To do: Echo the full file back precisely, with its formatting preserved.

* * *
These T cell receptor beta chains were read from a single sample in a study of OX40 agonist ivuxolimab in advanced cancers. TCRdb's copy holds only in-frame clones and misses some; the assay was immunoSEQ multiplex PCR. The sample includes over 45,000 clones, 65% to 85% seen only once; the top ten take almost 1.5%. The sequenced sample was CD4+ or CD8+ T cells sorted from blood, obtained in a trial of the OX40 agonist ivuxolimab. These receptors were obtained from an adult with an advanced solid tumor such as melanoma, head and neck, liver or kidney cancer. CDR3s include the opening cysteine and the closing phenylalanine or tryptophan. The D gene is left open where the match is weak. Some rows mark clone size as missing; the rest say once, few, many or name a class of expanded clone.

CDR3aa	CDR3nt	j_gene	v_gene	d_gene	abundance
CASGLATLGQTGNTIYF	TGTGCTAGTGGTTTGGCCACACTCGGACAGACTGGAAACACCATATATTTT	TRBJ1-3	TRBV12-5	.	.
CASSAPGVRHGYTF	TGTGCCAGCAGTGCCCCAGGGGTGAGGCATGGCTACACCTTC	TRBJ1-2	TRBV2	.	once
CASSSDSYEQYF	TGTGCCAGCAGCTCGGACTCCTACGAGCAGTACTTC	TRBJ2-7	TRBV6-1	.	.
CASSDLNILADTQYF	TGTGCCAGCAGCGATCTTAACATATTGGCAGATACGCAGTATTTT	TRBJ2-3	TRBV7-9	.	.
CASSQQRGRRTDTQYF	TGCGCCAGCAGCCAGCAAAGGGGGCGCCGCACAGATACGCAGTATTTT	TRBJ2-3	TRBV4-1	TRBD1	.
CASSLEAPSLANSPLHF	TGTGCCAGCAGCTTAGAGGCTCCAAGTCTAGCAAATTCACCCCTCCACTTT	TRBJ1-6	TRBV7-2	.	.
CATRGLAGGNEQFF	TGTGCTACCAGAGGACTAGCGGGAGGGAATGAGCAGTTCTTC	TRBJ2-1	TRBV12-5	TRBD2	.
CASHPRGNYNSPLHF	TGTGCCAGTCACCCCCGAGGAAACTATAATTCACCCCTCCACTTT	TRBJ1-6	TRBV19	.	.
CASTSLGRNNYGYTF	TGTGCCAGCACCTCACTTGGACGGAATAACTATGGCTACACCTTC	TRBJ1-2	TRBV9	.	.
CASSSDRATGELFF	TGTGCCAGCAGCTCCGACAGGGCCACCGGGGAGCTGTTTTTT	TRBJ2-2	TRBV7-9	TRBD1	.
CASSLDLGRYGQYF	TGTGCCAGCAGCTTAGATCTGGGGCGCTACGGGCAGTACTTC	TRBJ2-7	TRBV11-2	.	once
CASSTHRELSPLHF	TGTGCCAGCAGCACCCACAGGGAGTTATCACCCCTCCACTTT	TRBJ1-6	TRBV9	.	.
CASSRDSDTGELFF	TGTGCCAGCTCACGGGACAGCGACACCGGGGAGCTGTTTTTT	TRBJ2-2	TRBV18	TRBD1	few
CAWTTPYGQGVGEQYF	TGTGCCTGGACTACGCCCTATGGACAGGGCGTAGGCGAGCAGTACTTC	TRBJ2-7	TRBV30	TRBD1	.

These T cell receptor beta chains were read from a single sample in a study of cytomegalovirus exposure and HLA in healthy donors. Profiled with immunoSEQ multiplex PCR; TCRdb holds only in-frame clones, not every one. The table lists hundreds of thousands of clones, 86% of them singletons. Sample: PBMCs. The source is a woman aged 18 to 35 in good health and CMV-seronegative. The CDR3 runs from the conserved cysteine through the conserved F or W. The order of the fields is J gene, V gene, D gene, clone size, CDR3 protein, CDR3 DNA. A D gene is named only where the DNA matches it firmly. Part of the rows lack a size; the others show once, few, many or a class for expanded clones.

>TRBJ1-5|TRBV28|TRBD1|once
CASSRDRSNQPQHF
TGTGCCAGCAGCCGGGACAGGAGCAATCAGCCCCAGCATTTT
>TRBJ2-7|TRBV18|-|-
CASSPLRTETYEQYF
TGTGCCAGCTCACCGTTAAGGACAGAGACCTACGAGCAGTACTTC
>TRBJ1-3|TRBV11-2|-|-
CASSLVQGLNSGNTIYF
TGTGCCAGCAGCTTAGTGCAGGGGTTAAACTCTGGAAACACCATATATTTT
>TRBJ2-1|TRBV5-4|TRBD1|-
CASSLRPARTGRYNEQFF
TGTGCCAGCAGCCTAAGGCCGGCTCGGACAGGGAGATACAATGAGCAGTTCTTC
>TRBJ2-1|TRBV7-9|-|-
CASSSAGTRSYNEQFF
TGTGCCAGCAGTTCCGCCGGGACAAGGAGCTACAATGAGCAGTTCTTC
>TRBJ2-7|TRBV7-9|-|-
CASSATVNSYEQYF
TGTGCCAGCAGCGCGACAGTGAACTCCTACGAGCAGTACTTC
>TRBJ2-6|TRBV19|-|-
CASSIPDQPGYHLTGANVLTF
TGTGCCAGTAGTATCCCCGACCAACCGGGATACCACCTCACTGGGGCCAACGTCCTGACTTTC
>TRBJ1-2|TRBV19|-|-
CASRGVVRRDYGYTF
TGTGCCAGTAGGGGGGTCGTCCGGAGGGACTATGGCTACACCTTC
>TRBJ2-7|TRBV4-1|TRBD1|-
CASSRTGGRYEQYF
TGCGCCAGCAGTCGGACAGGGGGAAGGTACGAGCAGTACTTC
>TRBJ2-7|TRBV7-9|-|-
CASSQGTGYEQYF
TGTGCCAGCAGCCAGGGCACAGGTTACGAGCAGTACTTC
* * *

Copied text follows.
These T cell receptor beta chains were read from a single sample in a study of OX40 agonist ivuxolimab in advanced cancers. TCRdb's copy holds only in-frame clones and misses some; the assay was immunoSEQ multiplex PCR. The sample includes over 45,000 clones, 65% to 85% seen only once; the top ten take almost 1.5%. The sequenced sample was CD4+ or CD8+ T cells sorted from blood, obtained in a trial of the OX40 agonist ivuxolimab. These receptors were obtained from an adult with an advanced solid tumor such as melanoma, head and neck, liver or kidney cancer. CDR3s include the opening cysteine and the closing phenylalanine or tryptophan. The D gene is left open where the match is weak. Some rows mark clone size as missing; the rest say once, few, many or name a class of expanded clone.

CDR3aa	CDR3nt	j_gene	v_gene	d_gene	abundance
CASGLATLGQTGNTIYF	TGTGCTAGTGGTTTGGCCACACTCGGACAGACTGGAAACACCATATATTTT	TRBJ1-3	TRBV12-5	.	.
CASSAPGVRHGYTF	TGTGCCAGCAGTGCCCCAGGGGTGAGGCATGGCTACACCTTC	TRBJ1-2	TRBV2	.	once
CASSSDSYEQYF	TGTGCCAGCAGCTCGGACTCCTACGAGCAGTACTTC	TRBJ2-7	TRBV6-1	.	.
CASSDLNILADTQYF	TGTGCCAGCAGCGATCTTAACATATTGGCAGATACGCAGTATTTT	TRBJ2-3	TRBV7-9	.	.
CASSQQRGRRTDTQYF	TGCGCCAGCAGCCAGCAAAGGGGGCGCCGCACAGATACGCAGTATTTT	TRBJ2-3	TRBV4-1	TRBD1	.
CASSLEAPSLANSPLHF	TGTGCCAGCAGCTTAGAGGCTCCAAGTCTAGCAAATTCACCCCTCCACTTT	TRBJ1-6	TRBV7-2	.	.
CATRGLAGGNEQFF	TGTGCTACCAGAGGACTAGCGGGAGGGAATGAGCAGTTCTTC	TRBJ2-1	TRBV12-5	TRBD2	.
CASHPRGNYNSPLHF	TGTGCCAGTCACCCCCGAGGAAACTATAATTCACCCCTCCACTTT	TRBJ1-6	TRBV19	.	.
CASTSLGRNNYGYTF	TGTGCCAGCACCTCACTTGGACGGAATAACTATGGCTACACCTTC	TRBJ1-2	TRBV9	.	.
CASSSDRATGELFF	TGTGCCAGCAGCTCCGACAGGGCCACCGGGGAGCTGTTTTTT	TRBJ2-2	TRBV7-9	TRBD1	.
CASSLDLGRYGQYF	TGTGCCAGCAGCTTAGATCTGGGGCGCTACGGGCAGTACTTC	TRBJ2-7	TRBV11-2	.	once
CASSTHRELSPLHF	TGTGCCAGCAGCACCCACAGGGAGTTATCACCCCTCCACTTT	TRBJ1-6	TRBV9	.	.
CASSRDSDTGELFF	TGTGCCAGCTCACGGGACAGCGACACCGGGGAGCTGTTTTTT	TRBJ2-2	TRBV18	TRBD1	few
CAWTTPYGQGVGEQYF	TGTGCCTGGACTACGCCCTATGGACAGGGCGTAGGCGAGCAGTACTTC	TRBJ2-7	TRBV30	TRBD1	.

These T cell receptor beta chains were read from a single sample in a study of cytomegalovirus exposure and HLA in healthy donors. Profiled with immunoSEQ multiplex PCR; TCRdb holds only in-frame clones, not every one. The table lists hundreds of thousands of clones, 86% of them singletons. Sample: PBMCs. The source is a woman aged 18 to 35 in good health and CMV-seronegative. The CDR3 runs from the conserved cysteine through the conserved F or W. The order of the fields is J gene, V gene, D gene, clone size, CDR3 protein, CDR3 DNA. A D gene is named only where the DNA matches it firmly. Part of the rows lack a size; the others show once, few, many or a class for expanded clones.

>TRBJ1-5|TRBV28|TRBD1|once
CASSRDRSNQPQHF
TGTGCCAGCAGCCGGGACAGGAGCAATCAGCCCCAGCATTTT
>TRBJ2-7|TRBV18|-|-
CASSPLRTETYEQYF
TGTGCCAGCTCACCGTTAAGGACAGAGACCTACGAGCAGTACTTC
>TRBJ1-3|TRBV11-2|-|-
CASSLVQGLNSGNTIYF
TGTGCCAGCAGCTTAGTGCAGGGGTTAAACTCTGGAAACACCATATATTTT
>TRBJ2-1|TRBV5-4|TRBD1|-
CASSLRPARTGRYNEQFF
TGTGCCAGCAGCCTAAGGCCGGCTCGGACAGGGAGATACAATGAGCAGTTCTTC
>TRBJ2-1|TRBV7-9|-|-
CASSSAGTRSYNEQFF
TGTGCCAGCAGTTCCGCCGGGACAAGGAGCTACAATGAGCAGTTCTTC
>TRBJ2-7|TRBV7-9|-|-
CASSATVNSYEQYF
TGTGCCAGCAGCGCGACAGTGAACTCCTACGAGCAGTACTTC
>TRBJ2-6|TRBV19|-|-
CASSIPDQPGYHLTGANVLTF
TGTGCCAGTAGTATCCCCGACCAACCGGGATACCACCTCACTGGGGCCAACGTCCTGACTTTC
>TRBJ1-2|TRBV19|-|-
CASRGVVRRDYGYTF
TGTGCCAGTAGGGGGGTCGTCCGGAGGGACTATGGCTACACCTTC
>TRBJ2-7|TRBV4-1|TRBD1|-
CASSRTGGRYEQYF
TGCGCCAGCAGTCGGACAGGGGGAAGGTACGAGCAGTACTTC
>TRBJ2-7|TRBV7-9|-|-
CASSQGTGYEQYF
TGTGCCAGCAGCCAGGGCACAGGTTACGAGCAGTACTTC